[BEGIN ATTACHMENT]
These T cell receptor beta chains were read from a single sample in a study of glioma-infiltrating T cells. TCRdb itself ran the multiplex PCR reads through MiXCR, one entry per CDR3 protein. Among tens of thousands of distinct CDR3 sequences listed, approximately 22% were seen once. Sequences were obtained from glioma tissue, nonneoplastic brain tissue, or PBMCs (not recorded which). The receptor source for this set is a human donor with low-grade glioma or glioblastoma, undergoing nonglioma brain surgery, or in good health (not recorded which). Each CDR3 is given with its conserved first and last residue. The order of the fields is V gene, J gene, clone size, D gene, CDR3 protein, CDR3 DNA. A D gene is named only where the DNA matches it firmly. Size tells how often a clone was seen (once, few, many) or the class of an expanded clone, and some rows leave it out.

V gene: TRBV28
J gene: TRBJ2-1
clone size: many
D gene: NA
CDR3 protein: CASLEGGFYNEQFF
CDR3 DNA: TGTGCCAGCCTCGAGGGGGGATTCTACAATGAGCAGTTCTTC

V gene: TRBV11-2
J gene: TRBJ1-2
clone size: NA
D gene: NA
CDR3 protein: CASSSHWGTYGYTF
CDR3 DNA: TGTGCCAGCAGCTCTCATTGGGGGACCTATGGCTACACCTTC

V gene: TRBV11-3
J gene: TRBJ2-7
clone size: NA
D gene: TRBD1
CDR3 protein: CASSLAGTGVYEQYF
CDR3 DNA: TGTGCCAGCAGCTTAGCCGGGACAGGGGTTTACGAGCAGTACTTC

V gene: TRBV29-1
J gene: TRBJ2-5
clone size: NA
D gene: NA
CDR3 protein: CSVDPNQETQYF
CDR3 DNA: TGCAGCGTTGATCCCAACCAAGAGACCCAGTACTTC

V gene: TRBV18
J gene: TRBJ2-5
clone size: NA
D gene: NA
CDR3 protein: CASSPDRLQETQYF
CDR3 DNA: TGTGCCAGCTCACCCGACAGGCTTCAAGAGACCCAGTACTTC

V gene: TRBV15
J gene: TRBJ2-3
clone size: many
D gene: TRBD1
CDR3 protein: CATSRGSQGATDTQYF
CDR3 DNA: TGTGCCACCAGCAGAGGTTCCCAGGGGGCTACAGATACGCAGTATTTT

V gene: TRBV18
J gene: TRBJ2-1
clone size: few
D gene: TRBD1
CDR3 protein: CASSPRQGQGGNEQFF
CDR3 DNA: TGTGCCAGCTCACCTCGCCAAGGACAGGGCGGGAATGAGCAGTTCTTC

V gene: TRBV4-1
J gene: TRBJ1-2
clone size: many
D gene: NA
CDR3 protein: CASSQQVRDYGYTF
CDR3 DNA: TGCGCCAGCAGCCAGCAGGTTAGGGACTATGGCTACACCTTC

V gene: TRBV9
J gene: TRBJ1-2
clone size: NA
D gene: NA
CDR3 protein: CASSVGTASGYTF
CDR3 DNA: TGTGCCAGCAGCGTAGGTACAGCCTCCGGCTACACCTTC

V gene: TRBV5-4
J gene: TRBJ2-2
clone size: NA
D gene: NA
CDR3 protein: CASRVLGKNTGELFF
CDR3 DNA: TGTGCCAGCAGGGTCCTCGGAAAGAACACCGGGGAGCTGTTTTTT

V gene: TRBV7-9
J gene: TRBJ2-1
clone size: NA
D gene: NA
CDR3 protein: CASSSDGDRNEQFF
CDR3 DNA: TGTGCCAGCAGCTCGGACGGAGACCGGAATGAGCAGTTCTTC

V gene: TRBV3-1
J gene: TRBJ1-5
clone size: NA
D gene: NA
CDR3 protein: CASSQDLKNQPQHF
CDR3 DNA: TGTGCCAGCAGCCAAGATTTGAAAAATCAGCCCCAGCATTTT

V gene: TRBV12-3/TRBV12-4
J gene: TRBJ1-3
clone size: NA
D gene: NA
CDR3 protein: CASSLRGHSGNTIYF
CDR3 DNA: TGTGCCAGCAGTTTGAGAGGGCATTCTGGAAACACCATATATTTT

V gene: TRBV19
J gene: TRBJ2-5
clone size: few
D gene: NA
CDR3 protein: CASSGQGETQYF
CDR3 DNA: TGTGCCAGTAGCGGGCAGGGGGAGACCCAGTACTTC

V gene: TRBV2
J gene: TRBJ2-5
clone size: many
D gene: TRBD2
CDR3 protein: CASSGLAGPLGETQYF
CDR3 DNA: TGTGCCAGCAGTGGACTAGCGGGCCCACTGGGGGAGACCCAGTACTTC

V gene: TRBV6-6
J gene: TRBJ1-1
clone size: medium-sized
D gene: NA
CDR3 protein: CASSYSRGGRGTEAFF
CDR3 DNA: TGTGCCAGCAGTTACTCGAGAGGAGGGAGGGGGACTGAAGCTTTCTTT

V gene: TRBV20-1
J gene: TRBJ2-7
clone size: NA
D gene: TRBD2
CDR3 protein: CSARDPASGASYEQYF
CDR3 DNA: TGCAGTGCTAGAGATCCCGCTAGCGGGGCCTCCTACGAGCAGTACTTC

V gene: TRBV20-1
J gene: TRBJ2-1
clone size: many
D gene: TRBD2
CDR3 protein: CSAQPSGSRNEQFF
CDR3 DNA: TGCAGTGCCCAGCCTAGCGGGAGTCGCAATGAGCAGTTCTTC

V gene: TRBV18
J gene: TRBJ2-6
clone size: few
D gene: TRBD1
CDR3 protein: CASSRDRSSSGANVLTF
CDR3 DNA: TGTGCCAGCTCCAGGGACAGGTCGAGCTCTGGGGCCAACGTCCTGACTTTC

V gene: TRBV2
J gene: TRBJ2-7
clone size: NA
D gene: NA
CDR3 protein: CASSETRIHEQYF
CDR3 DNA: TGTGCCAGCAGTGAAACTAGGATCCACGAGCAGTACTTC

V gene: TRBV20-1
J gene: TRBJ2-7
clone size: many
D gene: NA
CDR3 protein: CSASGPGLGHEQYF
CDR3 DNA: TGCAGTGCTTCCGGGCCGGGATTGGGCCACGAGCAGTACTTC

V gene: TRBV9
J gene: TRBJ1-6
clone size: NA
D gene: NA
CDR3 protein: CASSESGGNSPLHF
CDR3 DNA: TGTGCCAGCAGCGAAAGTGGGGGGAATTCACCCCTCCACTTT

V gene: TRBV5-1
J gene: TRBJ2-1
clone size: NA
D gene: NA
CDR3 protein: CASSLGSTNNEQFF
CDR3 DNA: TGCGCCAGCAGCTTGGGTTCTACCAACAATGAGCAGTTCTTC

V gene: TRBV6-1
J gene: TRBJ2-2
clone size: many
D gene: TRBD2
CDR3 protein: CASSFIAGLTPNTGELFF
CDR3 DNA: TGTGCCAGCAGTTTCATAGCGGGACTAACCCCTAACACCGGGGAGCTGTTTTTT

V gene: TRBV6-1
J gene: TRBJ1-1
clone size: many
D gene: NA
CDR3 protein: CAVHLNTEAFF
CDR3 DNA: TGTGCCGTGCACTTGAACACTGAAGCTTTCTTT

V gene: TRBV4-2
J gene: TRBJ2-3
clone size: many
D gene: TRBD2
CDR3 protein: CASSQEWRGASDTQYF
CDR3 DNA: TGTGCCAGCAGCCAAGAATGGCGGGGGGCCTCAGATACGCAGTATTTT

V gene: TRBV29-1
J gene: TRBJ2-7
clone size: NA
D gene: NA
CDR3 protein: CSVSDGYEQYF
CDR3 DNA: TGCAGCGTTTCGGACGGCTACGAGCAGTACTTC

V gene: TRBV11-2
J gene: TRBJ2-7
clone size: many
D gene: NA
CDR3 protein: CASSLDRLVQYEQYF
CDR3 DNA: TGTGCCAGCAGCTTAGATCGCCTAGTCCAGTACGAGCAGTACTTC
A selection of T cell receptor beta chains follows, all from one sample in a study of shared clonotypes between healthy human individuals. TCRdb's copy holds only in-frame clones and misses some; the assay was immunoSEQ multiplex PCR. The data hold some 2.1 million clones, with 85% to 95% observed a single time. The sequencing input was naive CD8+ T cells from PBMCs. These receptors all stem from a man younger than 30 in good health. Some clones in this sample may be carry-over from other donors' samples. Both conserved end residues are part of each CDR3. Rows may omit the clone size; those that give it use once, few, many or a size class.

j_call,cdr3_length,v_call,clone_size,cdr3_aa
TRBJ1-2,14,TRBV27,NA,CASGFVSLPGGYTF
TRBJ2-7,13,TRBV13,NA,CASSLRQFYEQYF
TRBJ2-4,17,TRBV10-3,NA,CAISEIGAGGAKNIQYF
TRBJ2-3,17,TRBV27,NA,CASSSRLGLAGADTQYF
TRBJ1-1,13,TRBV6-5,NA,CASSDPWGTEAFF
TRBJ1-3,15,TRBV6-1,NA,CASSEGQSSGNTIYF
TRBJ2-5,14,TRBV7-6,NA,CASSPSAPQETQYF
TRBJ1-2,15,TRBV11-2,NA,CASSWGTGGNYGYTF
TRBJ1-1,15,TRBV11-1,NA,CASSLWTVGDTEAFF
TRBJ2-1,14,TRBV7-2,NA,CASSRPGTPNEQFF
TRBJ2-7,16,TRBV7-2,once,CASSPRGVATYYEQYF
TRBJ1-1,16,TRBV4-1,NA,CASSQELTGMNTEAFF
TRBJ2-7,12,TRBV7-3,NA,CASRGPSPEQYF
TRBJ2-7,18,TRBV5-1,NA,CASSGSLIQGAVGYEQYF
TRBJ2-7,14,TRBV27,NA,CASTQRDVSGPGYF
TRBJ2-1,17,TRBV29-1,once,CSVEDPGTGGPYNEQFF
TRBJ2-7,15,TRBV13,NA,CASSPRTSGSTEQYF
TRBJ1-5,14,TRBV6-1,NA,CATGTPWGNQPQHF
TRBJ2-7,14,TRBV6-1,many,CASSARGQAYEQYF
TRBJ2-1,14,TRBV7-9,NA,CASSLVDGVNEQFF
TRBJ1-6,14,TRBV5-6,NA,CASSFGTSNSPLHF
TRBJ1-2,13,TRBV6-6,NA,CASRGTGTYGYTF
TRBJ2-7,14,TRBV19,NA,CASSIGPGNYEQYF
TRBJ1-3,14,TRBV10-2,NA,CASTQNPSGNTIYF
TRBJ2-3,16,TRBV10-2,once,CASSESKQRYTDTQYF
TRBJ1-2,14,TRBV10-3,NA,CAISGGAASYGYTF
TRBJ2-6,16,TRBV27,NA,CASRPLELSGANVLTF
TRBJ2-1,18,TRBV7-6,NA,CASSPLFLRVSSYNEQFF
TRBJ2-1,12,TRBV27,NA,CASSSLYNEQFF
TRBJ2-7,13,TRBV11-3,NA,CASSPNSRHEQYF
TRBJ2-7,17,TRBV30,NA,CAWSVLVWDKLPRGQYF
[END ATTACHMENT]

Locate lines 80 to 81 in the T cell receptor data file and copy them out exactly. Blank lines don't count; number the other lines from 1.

V gene: TRBV19
J gene: TRBJ2-5